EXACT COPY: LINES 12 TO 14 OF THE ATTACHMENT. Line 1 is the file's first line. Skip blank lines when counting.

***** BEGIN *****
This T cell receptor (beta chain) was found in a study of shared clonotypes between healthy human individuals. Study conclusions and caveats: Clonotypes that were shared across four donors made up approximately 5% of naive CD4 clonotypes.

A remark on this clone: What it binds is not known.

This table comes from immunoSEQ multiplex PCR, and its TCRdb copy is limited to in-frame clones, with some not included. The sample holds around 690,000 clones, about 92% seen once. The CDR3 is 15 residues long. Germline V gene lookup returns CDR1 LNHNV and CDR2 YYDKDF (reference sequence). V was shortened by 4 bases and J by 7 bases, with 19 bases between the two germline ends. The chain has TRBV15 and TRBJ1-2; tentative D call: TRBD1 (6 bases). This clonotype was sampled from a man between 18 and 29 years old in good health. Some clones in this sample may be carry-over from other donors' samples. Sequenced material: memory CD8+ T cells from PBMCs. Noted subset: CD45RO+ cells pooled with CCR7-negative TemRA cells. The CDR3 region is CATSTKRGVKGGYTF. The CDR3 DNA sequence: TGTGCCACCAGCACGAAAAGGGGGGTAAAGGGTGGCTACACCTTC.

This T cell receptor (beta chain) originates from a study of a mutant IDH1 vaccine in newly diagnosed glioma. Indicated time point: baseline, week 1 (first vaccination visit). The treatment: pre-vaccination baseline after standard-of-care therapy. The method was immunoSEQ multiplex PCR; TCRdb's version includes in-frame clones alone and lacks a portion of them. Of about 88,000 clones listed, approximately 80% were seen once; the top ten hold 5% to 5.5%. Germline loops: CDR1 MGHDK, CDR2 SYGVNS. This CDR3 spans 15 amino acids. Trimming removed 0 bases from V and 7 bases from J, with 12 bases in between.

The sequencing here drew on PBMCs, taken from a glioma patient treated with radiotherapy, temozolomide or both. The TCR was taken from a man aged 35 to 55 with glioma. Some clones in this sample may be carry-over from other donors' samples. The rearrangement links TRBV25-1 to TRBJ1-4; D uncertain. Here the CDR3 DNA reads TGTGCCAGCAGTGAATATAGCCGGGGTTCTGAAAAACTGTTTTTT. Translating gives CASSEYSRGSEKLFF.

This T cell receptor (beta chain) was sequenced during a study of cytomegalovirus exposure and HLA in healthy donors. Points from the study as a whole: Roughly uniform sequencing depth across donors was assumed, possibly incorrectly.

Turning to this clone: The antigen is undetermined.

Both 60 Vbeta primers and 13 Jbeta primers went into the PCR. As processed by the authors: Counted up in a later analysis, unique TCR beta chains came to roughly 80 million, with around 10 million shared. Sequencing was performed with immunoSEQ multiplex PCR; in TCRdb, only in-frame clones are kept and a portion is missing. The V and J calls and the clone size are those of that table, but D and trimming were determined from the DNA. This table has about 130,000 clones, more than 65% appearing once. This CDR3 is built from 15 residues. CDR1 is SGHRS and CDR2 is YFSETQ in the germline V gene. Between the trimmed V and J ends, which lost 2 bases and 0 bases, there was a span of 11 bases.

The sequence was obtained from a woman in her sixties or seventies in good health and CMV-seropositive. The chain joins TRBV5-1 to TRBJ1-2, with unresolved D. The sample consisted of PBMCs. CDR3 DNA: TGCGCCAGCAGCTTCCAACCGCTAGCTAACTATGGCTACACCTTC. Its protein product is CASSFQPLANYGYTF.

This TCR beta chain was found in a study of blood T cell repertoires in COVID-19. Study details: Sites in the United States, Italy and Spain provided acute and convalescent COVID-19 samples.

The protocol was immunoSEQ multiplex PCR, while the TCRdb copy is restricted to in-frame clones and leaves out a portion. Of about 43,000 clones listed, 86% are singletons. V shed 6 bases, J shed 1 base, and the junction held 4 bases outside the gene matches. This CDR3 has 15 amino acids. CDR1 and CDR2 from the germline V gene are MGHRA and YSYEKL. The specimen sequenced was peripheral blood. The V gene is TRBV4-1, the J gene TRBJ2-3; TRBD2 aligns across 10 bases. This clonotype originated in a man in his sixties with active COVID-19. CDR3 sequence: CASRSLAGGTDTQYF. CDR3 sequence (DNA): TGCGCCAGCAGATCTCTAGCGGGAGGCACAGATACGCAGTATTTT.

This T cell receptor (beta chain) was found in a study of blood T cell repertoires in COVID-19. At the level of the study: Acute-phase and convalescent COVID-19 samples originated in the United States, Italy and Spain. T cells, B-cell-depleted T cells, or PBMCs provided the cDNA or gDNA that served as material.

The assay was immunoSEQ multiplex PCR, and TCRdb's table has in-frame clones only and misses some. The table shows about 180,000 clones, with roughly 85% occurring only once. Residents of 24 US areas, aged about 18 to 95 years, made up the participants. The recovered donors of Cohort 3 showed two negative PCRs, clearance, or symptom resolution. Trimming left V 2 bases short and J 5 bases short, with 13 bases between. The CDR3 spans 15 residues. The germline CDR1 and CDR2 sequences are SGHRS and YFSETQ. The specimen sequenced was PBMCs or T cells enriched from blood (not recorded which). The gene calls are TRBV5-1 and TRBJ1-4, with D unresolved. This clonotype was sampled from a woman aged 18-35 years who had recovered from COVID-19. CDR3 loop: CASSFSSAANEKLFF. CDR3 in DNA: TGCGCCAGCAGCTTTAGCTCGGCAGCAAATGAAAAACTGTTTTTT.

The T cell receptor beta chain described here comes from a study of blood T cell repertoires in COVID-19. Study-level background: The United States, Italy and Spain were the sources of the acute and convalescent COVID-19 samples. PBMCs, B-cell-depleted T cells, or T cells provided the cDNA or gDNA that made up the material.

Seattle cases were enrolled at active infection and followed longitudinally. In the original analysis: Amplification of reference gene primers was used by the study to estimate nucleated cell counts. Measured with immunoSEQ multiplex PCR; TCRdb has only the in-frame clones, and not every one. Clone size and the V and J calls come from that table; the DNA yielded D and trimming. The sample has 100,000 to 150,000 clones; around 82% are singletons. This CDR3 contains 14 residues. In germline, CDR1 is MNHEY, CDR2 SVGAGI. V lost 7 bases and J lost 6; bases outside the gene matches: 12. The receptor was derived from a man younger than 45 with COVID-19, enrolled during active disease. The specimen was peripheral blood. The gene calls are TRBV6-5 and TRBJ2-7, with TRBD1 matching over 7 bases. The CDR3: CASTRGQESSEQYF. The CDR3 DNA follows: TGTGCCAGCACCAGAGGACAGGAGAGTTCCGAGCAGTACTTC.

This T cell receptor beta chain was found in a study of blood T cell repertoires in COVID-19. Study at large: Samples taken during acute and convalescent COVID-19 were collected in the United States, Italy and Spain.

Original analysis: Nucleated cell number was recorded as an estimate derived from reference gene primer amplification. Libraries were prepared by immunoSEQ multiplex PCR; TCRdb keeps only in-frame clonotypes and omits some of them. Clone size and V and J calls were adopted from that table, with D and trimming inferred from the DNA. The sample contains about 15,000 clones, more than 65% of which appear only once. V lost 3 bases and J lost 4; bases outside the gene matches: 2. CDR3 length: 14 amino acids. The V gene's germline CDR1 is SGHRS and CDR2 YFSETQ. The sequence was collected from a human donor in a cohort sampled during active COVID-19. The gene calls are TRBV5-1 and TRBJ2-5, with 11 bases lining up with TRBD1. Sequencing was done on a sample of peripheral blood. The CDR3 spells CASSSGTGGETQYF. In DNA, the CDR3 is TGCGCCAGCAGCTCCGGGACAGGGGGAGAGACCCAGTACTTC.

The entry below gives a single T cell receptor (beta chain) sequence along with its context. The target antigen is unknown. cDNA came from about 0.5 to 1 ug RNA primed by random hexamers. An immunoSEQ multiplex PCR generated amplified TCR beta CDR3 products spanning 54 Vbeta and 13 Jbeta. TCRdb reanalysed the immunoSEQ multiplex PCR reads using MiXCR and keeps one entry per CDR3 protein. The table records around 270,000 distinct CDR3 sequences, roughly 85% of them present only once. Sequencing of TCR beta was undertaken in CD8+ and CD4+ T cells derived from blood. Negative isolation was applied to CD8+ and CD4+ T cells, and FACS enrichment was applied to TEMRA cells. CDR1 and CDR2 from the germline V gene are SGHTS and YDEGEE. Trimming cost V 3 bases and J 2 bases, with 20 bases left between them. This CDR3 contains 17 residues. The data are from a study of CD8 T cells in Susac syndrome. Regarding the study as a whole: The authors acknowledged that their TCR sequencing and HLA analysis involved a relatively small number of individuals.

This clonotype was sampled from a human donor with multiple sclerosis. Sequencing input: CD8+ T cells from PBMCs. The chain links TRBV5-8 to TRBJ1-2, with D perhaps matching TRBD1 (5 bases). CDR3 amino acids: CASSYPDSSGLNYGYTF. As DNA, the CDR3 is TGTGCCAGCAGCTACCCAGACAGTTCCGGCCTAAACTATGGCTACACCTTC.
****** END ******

This T cell receptor (beta chain) was found in a study of blood T cell repertoires in COVID-19. At the level of the study: Acute-phase and convalescent COVID-19 samples originated in the United States, Italy and Spain. T cells, B-cell-depleted T cells, or PBMCs provided the cDNA or gDNA that served as material.

The assay was immunoSEQ multiplex PCR, and TCRdb's table has in-frame clones only and misses some. The table shows about 180,000 clones, with roughly 85% occurring only once. Residents of 24 US areas, aged about 18 to 95 years, made up the participants. The recovered donors of Cohort 3 showed two negative PCRs, clearance, or symptom resolution. Trimming left V 2 bases short and J 5 bases short, with 13 bases between. The CDR3 spans 15 residues. The germline CDR1 and CDR2 sequences are SGHRS and YFSETQ. The specimen sequenced was PBMCs or T cells enriched from blood (not recorded which). The gene calls are TRBV5-1 and TRBJ1-4, with D unresolved. This clonotype was sampled from a woman aged 18-35 years who had recovered from COVID-19. CDR3 loop: CASSFSSAANEKLFF. CDR3 in DNA: TGCGCCAGCAGCTTTAGCTCGGCAGCAAATGAAAAACTGTTTTTT.

The T cell receptor beta chain described here comes from a study of blood T cell repertoires in COVID-19. Study-level background: The United States, Italy and Spain were the sources of the acute and convalescent COVID-19 samples. PBMCs, B-cell-depleted T cells, or T cells provided the cDNA or gDNA that made up the material.